Pennsylvania to monitor emerging drugs in the addiction and overdose epidemic

Fentanyl continues to drive overdose deaths in Philadelphia and Pennsylvania. But cases involving xylazine, para-fluorofentanyl, and gabapentin grow.

An arrangement of fentanyl test strips

This May 10, 2018 photo shows an arrangement of fentanyl test strips in New York. (AP Photo/Mark Lennihan)

Traditional opioid prescribing and related overdoses across the state are steadily declining, but fentanyl continues to fuel overdose deaths in Philadelphia and across Pennsylvania.

Now, state officials say they’re closely monitoring other drugs that are becoming increasingly prevalent in fatal cases.

“There continues to be a critical need for continued overdose prevention and surveillance efforts,” Dr. Carrie Thomas Goetz, epidemiologist for the state Prescription Drug Monitoring Program, said during a state board meeting Tuesday.

  • WHYY thanks our sponsors — become a WHYY sponsor

Preliminary state data shows that 3,018 people in Pennsylvania have died from a drug overdose so far this year. According to state officials, numbers are on pace to where they were last year at this time.

The state set a goal to reduce the number of opioid painkillers prescribed at pharmacies and health offices, especially in amounts that could lead to misuse and addiction.

Opioid prescribing in Pennsylvania has fallen about 48% since 2016, said Ashley Bolton, director of the state Office of Drug Surveillance and Misuse Prevention.

However, other substances and misused medications like xylazine, para-fluorofentanyl, and gabapentin are now cropping up in fatal cases more than they ever have before.

  • WHYY thanks our sponsors — become a WHYY sponsor

Xylazine is a non-opioid animal tranquilizer and sedative. Goetz said it’s been in the street drug supply for several years, but it has now spread.

“It’s reported to enhance the high from opioids, and the effects can persist longer than the opioid. Also, xylazine does not significantly respond to naloxone,” she said, referring to the opioid overdose reversal medication.

Xylazine was detected in one county in 2017 – that grew to 25 counties in 2020, and 37 counties in 2021.

There have been an estimated 247 overdose deaths involving xylazine so far this year, Goetz said.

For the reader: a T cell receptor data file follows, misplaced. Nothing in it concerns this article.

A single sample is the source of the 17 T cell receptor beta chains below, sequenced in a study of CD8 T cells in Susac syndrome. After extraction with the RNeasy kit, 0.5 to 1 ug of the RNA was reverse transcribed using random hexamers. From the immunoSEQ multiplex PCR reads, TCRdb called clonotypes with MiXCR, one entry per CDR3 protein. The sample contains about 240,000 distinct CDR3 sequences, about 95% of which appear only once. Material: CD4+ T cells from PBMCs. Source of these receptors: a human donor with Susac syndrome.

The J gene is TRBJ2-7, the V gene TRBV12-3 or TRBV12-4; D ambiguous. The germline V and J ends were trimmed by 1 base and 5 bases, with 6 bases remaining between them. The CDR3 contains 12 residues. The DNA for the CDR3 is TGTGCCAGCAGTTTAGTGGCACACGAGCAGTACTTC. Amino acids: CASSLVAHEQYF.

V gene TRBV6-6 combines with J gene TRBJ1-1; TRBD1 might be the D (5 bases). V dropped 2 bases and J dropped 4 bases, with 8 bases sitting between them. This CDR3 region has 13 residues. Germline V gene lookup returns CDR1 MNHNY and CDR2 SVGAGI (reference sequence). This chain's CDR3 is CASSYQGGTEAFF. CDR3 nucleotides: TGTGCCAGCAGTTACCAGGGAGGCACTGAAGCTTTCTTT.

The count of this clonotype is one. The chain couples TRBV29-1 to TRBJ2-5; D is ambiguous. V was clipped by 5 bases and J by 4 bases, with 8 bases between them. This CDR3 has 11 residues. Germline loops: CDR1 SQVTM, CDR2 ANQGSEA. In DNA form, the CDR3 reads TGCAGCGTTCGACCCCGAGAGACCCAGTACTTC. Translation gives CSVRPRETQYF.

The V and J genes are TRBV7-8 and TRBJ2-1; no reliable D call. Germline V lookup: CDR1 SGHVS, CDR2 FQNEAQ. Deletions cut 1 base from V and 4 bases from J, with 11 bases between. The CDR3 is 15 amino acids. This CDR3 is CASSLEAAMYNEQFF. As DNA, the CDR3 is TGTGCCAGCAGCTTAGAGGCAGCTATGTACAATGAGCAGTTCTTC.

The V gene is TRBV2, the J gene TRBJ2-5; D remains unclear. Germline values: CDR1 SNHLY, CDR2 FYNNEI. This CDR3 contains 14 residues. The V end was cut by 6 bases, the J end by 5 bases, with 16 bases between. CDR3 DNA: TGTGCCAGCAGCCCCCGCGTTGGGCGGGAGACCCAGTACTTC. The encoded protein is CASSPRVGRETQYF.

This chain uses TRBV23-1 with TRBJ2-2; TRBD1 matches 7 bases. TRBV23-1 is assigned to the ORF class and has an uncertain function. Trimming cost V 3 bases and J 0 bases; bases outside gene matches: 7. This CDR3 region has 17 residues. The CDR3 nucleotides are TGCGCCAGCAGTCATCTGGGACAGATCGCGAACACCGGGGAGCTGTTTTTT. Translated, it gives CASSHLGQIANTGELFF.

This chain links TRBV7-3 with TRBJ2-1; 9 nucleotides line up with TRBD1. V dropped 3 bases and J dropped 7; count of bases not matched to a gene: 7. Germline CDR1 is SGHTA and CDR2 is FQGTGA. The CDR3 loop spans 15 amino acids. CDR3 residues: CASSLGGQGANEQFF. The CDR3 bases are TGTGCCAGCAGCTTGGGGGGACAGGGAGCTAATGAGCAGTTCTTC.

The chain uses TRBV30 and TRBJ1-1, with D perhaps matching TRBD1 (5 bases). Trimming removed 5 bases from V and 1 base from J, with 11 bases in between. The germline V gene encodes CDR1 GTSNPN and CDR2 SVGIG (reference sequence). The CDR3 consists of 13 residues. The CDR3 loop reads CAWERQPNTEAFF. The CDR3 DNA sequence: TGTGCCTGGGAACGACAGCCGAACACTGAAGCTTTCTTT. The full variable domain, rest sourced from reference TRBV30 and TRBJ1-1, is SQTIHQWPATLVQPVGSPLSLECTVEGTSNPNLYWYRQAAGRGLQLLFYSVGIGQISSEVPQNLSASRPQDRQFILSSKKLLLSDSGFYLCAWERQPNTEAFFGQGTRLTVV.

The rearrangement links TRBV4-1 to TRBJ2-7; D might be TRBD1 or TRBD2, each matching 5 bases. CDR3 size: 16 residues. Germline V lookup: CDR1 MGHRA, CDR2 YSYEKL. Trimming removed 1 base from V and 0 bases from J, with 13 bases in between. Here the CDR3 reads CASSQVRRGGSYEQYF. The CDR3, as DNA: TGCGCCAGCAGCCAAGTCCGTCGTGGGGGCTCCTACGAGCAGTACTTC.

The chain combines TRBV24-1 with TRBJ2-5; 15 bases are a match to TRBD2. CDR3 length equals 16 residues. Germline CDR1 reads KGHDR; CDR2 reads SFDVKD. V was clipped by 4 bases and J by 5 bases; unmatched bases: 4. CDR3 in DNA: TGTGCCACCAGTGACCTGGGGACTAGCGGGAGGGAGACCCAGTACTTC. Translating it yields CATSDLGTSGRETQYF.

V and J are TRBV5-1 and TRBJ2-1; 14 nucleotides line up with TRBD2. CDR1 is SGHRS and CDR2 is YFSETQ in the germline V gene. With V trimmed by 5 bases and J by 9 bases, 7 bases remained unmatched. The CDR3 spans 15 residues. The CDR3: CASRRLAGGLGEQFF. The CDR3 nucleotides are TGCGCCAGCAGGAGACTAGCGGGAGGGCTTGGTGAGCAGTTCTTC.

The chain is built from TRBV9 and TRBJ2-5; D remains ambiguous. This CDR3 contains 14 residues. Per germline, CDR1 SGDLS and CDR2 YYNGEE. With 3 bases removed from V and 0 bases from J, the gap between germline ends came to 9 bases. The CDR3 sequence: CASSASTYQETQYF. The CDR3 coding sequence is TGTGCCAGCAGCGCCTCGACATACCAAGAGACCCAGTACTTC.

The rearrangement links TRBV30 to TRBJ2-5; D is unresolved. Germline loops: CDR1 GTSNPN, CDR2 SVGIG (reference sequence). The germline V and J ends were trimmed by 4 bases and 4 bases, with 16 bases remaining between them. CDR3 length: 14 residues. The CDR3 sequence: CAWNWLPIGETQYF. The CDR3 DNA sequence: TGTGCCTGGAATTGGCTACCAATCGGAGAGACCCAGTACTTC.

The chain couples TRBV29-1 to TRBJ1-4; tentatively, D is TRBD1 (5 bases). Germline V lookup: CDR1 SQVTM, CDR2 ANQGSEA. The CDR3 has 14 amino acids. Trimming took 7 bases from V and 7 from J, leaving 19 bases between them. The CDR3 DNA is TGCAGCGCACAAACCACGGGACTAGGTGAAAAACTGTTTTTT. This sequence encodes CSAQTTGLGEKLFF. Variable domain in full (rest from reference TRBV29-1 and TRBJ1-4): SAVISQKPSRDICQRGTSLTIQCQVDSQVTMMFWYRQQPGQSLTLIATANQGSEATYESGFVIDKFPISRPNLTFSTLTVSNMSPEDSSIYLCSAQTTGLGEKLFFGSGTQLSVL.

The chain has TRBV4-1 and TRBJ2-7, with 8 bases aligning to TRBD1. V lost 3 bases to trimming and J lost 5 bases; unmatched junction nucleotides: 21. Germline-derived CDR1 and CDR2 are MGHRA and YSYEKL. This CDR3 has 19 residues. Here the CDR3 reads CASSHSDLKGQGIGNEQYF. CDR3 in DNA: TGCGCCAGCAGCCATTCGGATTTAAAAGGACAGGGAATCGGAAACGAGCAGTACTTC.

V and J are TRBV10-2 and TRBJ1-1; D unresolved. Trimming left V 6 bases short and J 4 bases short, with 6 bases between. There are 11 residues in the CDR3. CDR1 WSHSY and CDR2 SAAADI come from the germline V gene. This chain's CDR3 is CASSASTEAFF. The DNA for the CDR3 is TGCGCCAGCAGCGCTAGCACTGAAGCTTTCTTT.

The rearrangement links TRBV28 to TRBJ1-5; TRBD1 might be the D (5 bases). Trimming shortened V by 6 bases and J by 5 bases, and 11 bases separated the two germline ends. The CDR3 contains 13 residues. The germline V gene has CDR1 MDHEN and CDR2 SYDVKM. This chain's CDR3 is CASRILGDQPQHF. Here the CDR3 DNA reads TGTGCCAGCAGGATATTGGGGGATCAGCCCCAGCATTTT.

She added that xylazine is also concerning because it’s been associated with open skin ulcers among people who inject drugs “that may lead to excessive skin breakdown and necrosis with amputation of the extremity noted in particularly severe cases.”

State officials are closely monitoring the emergence of para-fluorofentanyl, an illicit opioid analog that may have a potency similar to, or slightly less than, fentanyl.

The U.S. Centers for Disease Control and Prevention issued a report in late September on the early presence of para-fluorofentanyl nationally. Pennsylvania was one of six states that recorded higher numbers of overdose deaths involving the substance.

There were 229 fatal cases in Pennsylvania from July 2020 to June 2021. They were concentrated in Allegheny, Bucks, Montgomery, Philadelphia, and Washington counties.

“Because data on potency are limited, it’s unclear whether para-fluorofentanyl poses a higher risk than fentanyl does alone,” Goetz said.

State officials say gabapentin-involved overdose deaths have also increased significantly in recent years. Gabapentin is an anticonvulsant medication used to treat seizures and nerve pain. It’s sometimes used as an alternative to opioids for pain management.

Taken alone, overdoses from the medication are rare. But the risk of death rises as the drug is used along with other substances.

Goetz said overdose cases involving all of these drugs are likely underreported.

“Because the illicit drug market continues to evolve rapidly and some jurisdictions may have had a lack of or had limited testing capabilities,” Goetz said, “a critical need does exist for expanded, enhanced toxicology testing to detect para-fluorofentanyl and other emerging drugs.”

If you or someone you know is struggling with substance use, SAMHSA’s National Helpline is a free, confidential, 24-hour hotline that offers referrals to local treatment facilities, support groups, and community-based organizations. Call 1-800-662-HELP for more information.

Get the WHYY app!

WHYY is your source for fact-based, in-depth journalism and information. As a nonprofit organization, we rely on financial support from readers like you. Please give today.

Want a digest of WHYY’s programs, events & stories? Sign up for our weekly newsletter.

Together we can reach 100% of WHYY’s fiscal year goal